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Sarah Weeks Meets Us at The Lamp-Post

As September wanes, the new school year is in full swing. All of us at Read to Them hope that educators, students, and families have all had a great start back.  

To celebrate new pencils, big yellow school buses, and noisy cafeterias, we are meeting at The Lamp-Post to discuss some soon-to-be classic school stories – Because of the Rabbit by Cynthia Lord, Save Me a Seat by Sarah Weeks and Gita Varadarajan, and The Next Great Paulie Fink by Ali Benjamin.  

For this month’s interview, Bruce and Sara sat down with Sarah Weeks to talk about the unique opportunities that school stories present when writing for middle grade readers, and why those 4th, 5th, and 6th grade readers are so fun to write for. Sarah also talks about the joy of collaborating with her co-writer, giving readers of Save Me a Seat a chance to live inside the experiences of two different boys in one book. Sarah also discusses the role of literature in helping kids practice empathy, and how reading aloud continues to be part of her life.  

Here are some highlights: 

Writing for readers on the cusp of middle school (2:16-3:21) 

“I have a theory that people who write for kids have arrested development at whatever stage it is that they want to write about.” 

“There is something very special about those 4th, 5th, and 6th graders where they’re right on the cusp of something new. I love them. I love writing for them.” 

The importance of delivering the story with brevity, as learned from a Hemingway scholar (5:00-6:18) 

“My dad was a fabulous storyteller. He knew how to deliver a punch line and he understood brevity… I grew up with this idea that, you tell a story, it’s gotta go ba-doomp, ba-doomp…bam!” 

Reading aloud as a lifelong pursuit (6:33-8:13) 

“I love reading aloud and being read aloud to.” 

Sarah reads an excerpt to introduce Joe in Save Me a Seat (11:16-13:52) 

The value of collaborating with Gita Varadarajan (14:37-20:40)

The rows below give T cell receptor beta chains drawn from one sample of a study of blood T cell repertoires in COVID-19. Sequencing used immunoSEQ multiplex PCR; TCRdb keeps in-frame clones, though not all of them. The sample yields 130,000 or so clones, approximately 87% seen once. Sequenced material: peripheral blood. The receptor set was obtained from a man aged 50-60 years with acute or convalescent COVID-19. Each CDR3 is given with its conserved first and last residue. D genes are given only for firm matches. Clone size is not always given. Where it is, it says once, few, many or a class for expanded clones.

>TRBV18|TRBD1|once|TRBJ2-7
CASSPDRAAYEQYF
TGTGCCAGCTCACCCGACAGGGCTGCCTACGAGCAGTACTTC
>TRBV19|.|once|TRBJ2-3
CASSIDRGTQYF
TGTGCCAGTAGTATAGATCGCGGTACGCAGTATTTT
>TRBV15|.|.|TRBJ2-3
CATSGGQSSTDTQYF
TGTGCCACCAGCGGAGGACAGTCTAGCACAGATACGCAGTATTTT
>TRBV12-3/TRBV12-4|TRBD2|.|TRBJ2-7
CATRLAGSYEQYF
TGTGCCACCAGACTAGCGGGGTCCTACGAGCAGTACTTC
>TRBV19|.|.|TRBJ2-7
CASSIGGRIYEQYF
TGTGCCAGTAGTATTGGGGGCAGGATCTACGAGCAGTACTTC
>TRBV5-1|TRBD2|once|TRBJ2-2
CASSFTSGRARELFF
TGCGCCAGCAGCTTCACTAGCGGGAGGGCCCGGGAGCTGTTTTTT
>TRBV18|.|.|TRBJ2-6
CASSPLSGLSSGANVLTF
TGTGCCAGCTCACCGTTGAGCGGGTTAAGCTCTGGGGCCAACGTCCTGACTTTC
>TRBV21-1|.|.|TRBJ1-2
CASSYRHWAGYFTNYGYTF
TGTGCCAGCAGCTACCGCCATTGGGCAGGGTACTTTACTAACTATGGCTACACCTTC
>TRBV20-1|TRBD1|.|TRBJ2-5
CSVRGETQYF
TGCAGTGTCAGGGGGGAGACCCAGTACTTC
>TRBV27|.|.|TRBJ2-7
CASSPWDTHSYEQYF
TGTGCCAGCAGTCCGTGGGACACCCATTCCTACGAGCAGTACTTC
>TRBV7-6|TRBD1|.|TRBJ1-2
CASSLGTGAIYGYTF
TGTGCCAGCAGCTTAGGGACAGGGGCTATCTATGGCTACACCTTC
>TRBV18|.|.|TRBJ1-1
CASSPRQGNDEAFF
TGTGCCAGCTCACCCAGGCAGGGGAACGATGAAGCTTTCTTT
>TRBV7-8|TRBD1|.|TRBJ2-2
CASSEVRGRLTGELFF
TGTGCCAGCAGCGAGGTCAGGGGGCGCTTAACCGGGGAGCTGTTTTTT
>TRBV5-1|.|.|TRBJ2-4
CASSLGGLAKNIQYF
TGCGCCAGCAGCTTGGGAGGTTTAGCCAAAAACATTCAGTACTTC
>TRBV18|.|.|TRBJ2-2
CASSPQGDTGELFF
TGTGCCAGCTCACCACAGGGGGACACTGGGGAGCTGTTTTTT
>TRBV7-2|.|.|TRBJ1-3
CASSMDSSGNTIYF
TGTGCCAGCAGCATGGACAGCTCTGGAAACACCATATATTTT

“In a word, the experience was life-changing.”  

“That story came out of our very intimate conversations.” 

 And believe it or not: “Those two characters never speak to each other.”  

Weaving the two characters’ stories together (21:19-24:23) 

“A lot of it was like a puzzle.”  

“I use a piece of blue grosgrain ribbon which I put on my floor and lay out the plot. So what I did was I just got two pieces of ribbon so there was Joe’s arc and then there was Ravi’s arc.”  

Teachers doing creative activities whole reading Save Me a Seat together (38:27-39:36) 

“All of that is part of the shared reading experience that I think can only happen if you are reading aloud in the classroom, if you are reading aloud to a group of kids so they’re all experiencing the same book at the same time.” 

Writing about challenges that are unfamiliar to readers (53:33-56:47) 

“I love to have a character who has a challenge that is quite visible from the outside, and then you get to see that that is really not what that person is all about.” 

Adults learning from these books, too. (58:20-1:00:58) 

Sarah shares an anecdote about a teacher learning that she has been saying a student’s name wrong, and the importance of trying to learn unfamiliar names.  

“I don’t think you’re ever too old for a picture book, and I don’t think you are ever too old for a middle grade book either. … Read what your kids are reading.” 

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